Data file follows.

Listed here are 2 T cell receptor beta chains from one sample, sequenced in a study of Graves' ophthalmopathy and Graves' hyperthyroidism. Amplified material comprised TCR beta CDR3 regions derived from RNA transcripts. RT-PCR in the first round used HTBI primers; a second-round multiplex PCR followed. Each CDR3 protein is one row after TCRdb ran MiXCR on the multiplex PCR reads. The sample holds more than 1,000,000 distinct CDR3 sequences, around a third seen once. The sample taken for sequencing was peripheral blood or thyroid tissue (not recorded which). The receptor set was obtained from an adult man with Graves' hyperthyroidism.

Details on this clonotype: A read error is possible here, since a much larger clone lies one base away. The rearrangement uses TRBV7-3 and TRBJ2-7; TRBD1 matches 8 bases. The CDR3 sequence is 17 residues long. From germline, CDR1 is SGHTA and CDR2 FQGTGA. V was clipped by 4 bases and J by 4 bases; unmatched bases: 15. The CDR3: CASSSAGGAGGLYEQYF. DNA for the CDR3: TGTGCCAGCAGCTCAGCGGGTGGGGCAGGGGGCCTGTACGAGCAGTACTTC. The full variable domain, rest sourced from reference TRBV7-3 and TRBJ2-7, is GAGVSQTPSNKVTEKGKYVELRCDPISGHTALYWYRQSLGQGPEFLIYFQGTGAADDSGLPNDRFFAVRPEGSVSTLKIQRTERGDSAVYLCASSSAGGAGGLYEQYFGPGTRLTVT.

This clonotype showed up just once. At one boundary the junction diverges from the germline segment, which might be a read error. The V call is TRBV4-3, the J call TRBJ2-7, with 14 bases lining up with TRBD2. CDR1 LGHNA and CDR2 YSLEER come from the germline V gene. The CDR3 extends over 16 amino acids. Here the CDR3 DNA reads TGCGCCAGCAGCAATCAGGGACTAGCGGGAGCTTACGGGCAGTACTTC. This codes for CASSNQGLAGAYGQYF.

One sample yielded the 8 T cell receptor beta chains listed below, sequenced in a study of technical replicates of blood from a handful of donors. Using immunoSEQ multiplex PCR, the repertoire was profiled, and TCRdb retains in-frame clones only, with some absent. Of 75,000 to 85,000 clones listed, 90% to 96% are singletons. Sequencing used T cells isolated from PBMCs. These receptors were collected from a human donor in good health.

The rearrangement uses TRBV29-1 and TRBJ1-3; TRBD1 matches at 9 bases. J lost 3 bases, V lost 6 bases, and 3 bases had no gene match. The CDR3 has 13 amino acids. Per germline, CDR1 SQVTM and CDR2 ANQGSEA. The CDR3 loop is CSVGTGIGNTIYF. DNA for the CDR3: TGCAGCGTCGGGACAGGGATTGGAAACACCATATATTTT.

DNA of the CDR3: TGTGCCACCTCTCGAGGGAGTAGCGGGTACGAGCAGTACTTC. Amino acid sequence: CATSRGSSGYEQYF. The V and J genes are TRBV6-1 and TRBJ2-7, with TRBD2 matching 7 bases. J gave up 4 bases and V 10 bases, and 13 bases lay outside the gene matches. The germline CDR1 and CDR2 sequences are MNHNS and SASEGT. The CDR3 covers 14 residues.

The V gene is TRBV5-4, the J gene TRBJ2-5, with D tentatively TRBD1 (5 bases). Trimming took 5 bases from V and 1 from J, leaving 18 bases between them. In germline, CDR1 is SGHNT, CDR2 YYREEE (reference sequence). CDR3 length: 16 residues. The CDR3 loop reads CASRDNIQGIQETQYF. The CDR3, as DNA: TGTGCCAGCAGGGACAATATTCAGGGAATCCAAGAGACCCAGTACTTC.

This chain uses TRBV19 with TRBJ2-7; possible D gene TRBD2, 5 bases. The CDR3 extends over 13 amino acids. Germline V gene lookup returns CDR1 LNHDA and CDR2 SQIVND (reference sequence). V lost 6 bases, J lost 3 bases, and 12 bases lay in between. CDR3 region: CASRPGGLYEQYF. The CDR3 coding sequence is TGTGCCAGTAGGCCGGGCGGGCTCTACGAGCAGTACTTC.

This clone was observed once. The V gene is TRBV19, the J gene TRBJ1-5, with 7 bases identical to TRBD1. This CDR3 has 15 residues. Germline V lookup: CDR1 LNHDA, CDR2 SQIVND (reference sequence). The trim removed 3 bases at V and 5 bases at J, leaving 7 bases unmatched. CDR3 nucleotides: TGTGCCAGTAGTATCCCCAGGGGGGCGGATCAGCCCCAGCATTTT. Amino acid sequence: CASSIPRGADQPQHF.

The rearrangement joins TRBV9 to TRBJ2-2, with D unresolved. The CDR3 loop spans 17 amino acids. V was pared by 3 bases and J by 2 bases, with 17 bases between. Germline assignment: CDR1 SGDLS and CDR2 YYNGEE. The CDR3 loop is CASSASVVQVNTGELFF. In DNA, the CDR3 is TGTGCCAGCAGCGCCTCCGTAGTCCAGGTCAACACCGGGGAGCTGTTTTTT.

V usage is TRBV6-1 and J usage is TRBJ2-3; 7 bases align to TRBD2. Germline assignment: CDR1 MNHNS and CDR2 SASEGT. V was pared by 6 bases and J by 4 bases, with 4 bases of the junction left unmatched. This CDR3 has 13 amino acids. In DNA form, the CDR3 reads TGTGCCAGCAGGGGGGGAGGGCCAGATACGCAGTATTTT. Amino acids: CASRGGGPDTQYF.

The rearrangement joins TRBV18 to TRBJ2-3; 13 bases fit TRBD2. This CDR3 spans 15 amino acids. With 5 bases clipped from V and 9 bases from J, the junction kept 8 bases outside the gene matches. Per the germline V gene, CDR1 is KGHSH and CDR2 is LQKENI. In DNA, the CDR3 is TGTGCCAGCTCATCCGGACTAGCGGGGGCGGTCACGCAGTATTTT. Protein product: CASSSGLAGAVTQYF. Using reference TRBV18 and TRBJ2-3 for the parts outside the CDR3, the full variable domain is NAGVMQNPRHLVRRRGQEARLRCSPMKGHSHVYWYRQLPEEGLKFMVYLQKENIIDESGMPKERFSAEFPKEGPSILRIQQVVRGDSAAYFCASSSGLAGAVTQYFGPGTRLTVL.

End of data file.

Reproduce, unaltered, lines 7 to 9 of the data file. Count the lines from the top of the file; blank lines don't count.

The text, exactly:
The V gene is TRBV5-4, the J gene TRBJ2-5, with D tentatively TRBD1 (5 bases). Trimming took 5 bases from V and 1 from J, leaving 18 bases between them. In germline, CDR1 is SGHNT, CDR2 YYREEE (reference sequence). CDR3 length: 16 residues. The CDR3 loop reads CASRDNIQGIQETQYF. The CDR3, as DNA: TGTGCCAGCAGGGACAATATTCAGGGAATCCAAGAGACCCAGTACTTC.

This chain uses TRBV19 with TRBJ2-7; possible D gene TRBD2, 5 bases. The CDR3 extends over 13 amino acids. Germline V gene lookup returns CDR1 LNHDA and CDR2 SQIVND (reference sequence). V lost 6 bases, J lost 3 bases, and 12 bases lay in between. CDR3 region: CASRPGGLYEQYF. The CDR3 coding sequence is TGTGCCAGTAGGCCGGGCGGGCTCTACGAGCAGTACTTC.

This clone was observed once. The V gene is TRBV19, the J gene TRBJ1-5, with 7 bases identical to TRBD1. This CDR3 has 15 residues. Germline V lookup: CDR1 LNHDA, CDR2 SQIVND (reference sequence). The trim removed 3 bases at V and 5 bases at J, leaving 7 bases unmatched. CDR3 nucleotides: TGTGCCAGTAGTATCCCCAGGGGGGCGGATCAGCCCCAGCATTTT. Amino acid sequence: CASSIPRGADQPQHF.